Circumcision can increase autism, research suggests.

Circumcision before the age of five can double a boy’s risk of developing autism, controversial research suggests.
Scientists believe the finding may be linked to stress caused by the pain of the procedure.
The study of more than 340,000 boys in Denmark found that circumcision raised the overall chances of an autism spectrum disorder before the age of 10 by 46 per cent.
But if circumcision took place before the age of five it doubled the risk.
Circumcision also appeared to increase the likelihood of boys from non-Muslim families developing hyperactivity disorder.

The research, published in the Journal of the Royal Society of Medicine, examined more than 340,000 boys born in Denmark between 1994 and 2003.
At the age of nine, their health was tracked – and almost 5,000 cases of ASD were diagnosed.
Professor Morten Frisch of the Statens Serum Institut, Copenhagen, who led the research, said: ‘Our investigation was prompted by the combination of recent animal findings linking a single painful injury to lifelong deficits in stress response…and a study showing a strong, positive correlation between a country’s neonatal male circumcision rate and its prevalence of ASD in boys.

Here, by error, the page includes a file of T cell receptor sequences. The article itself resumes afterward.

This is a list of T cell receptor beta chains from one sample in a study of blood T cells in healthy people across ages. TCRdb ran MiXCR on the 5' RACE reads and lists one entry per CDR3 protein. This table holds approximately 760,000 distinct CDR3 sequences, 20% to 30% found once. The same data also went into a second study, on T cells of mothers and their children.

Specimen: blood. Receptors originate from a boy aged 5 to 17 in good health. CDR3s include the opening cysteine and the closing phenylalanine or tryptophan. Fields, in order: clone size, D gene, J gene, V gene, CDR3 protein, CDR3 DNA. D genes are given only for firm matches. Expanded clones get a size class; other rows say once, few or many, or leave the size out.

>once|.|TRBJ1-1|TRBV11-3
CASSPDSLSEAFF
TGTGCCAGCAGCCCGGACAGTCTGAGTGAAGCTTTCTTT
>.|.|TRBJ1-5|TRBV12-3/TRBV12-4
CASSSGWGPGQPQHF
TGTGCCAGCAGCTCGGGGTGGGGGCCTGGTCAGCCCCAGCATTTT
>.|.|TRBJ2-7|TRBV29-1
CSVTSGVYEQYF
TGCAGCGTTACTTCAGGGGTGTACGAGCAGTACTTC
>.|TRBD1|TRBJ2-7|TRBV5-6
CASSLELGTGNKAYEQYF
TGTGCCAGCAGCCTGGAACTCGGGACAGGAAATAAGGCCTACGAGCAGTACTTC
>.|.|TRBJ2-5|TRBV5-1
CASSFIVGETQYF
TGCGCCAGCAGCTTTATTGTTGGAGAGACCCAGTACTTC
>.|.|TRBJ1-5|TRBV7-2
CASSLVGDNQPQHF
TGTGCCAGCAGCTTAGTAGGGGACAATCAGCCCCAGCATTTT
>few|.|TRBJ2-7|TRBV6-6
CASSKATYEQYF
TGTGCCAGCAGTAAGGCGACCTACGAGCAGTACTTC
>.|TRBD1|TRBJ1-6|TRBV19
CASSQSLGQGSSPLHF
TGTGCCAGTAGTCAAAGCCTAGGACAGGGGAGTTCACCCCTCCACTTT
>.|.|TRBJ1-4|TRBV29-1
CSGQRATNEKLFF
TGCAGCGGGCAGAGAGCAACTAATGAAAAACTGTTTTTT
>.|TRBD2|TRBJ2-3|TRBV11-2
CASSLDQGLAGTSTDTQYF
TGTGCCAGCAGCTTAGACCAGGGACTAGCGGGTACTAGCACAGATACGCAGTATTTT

Professor Frisch said: ‘Given the widespread practice of circumcision in infancy and childhood around the world, our findings should prompt other researchers to examine the possibility that circumcision trauma in infancy or early childhood might carry an increased risk of serious neurodevelopmental and psychological consequences.
However experts have urged caution over the findings.
Professor Jeremy Turk, Consultant Child & Adolescent Psychiatrist at Southwark Child & Adolescent Mental Health Neurodevelopmental Service, said: ‘The findings of this research, while interesting, need to be considered carefully – one cannot draw very strong conclusions from the data.

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